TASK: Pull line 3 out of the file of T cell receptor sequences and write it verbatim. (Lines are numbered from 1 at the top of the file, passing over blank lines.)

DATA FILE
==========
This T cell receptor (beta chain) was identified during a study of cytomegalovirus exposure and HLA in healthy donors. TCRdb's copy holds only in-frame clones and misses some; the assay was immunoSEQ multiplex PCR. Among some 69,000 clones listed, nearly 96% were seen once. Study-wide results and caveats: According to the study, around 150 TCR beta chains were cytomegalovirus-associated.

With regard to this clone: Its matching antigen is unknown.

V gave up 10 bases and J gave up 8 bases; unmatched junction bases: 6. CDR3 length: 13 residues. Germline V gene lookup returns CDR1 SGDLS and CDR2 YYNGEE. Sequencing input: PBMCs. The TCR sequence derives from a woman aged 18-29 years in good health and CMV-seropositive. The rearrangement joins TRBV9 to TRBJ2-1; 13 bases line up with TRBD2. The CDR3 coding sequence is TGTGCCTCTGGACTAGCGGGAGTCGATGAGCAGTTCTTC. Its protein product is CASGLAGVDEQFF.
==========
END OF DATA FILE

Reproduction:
V gave up 10 bases and J gave up 8 bases; unmatched junction bases: 6. CDR3 length: 13 residues. Germline V gene lookup returns CDR1 SGDLS and CDR2 YYNGEE. Sequencing input: PBMCs. The TCR sequence derives from a woman aged 18-29 years in good health and CMV-seropositive. The rearrangement joins TRBV9 to TRBJ2-1; 13 bases line up with TRBD2. The CDR3 coding sequence is TGTGCCTCTGGACTAGCGGGAGTCGATGAGCAGTTCTTC. Its protein product is CASGLAGVDEQFF.